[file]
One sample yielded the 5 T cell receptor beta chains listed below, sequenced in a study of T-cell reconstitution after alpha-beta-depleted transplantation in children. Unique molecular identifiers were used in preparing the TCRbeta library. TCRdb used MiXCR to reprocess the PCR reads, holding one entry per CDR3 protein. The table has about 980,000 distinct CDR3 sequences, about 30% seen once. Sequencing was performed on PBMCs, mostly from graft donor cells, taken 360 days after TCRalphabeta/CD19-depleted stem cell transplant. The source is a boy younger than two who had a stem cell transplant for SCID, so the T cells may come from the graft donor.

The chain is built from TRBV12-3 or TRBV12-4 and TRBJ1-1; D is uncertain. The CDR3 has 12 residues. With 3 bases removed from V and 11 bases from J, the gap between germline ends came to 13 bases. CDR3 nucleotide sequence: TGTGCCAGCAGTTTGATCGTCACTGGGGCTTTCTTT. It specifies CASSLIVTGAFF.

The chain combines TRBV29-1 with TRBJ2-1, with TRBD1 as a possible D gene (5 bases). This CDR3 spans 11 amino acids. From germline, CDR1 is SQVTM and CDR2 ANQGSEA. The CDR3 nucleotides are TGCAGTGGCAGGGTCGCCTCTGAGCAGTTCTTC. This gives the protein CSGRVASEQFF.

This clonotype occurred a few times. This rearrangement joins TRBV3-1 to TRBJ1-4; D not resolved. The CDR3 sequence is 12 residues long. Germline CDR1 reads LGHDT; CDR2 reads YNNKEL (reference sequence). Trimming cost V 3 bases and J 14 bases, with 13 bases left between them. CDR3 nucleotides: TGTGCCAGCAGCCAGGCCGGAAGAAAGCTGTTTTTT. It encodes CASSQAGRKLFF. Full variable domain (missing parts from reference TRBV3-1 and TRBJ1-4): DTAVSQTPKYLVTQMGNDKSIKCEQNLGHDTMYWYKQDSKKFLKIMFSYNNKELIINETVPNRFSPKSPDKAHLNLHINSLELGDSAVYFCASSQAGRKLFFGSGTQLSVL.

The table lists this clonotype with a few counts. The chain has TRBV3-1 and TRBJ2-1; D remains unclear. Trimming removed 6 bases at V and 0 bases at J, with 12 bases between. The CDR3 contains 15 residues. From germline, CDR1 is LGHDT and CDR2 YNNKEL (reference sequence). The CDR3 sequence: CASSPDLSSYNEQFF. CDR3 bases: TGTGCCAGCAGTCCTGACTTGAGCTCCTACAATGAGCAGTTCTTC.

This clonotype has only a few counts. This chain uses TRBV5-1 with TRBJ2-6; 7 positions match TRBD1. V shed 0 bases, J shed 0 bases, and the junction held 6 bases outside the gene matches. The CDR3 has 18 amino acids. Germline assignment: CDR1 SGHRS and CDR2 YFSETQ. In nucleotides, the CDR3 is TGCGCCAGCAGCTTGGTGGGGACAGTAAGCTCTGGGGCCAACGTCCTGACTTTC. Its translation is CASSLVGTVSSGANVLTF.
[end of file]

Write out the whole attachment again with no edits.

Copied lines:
One sample yielded the 5 T cell receptor beta chains listed below, sequenced in a study of T-cell reconstitution after alpha-beta-depleted transplantation in children. Unique molecular identifiers were used in preparing the TCRbeta library. TCRdb used MiXCR to reprocess the PCR reads, holding one entry per CDR3 protein. The table has about 980,000 distinct CDR3 sequences, about 30% seen once. Sequencing was performed on PBMCs, mostly from graft donor cells, taken 360 days after TCRalphabeta/CD19-depleted stem cell transplant. The source is a boy younger than two who had a stem cell transplant for SCID, so the T cells may come from the graft donor.

The chain is built from TRBV12-3 or TRBV12-4 and TRBJ1-1; D is uncertain. The CDR3 has 12 residues. With 3 bases removed from V and 11 bases from J, the gap between germline ends came to 13 bases. CDR3 nucleotide sequence: TGTGCCAGCAGTTTGATCGTCACTGGGGCTTTCTTT. It specifies CASSLIVTGAFF.

The chain combines TRBV29-1 with TRBJ2-1, with TRBD1 as a possible D gene (5 bases). This CDR3 spans 11 amino acids. From germline, CDR1 is SQVTM and CDR2 ANQGSEA. The CDR3 nucleotides are TGCAGTGGCAGGGTCGCCTCTGAGCAGTTCTTC. This gives the protein CSGRVASEQFF.

This clonotype occurred a few times. This rearrangement joins TRBV3-1 to TRBJ1-4; D not resolved. The CDR3 sequence is 12 residues long. Germline CDR1 reads LGHDT; CDR2 reads YNNKEL (reference sequence). Trimming cost V 3 bases and J 14 bases, with 13 bases left between them. CDR3 nucleotides: TGTGCCAGCAGCCAGGCCGGAAGAAAGCTGTTTTTT. It encodes CASSQAGRKLFF. Full variable domain (missing parts from reference TRBV3-1 and TRBJ1-4): DTAVSQTPKYLVTQMGNDKSIKCEQNLGHDTMYWYKQDSKKFLKIMFSYNNKELIINETVPNRFSPKSPDKAHLNLHINSLELGDSAVYFCASSQAGRKLFFGSGTQLSVL.

The table lists this clonotype with a few counts. The chain has TRBV3-1 and TRBJ2-1; D remains unclear. Trimming removed 6 bases at V and 0 bases at J, with 12 bases between. The CDR3 contains 15 residues. From germline, CDR1 is LGHDT and CDR2 YNNKEL (reference sequence). The CDR3 sequence: CASSPDLSSYNEQFF. CDR3 bases: TGTGCCAGCAGTCCTGACTTGAGCTCCTACAATGAGCAGTTCTTC.

This clonotype has only a few counts. This chain uses TRBV5-1 with TRBJ2-6; 7 positions match TRBD1. V shed 0 bases, J shed 0 bases, and the junction held 6 bases outside the gene matches. The CDR3 has 18 amino acids. Germline assignment: CDR1 SGHRS and CDR2 YFSETQ. In nucleotides, the CDR3 is TGCGCCAGCAGCTTGGTGGGGACAGTAAGCTCTGGGGCCAACGTCCTGACTTTC. Its translation is CASSLVGTVSSGANVLTF.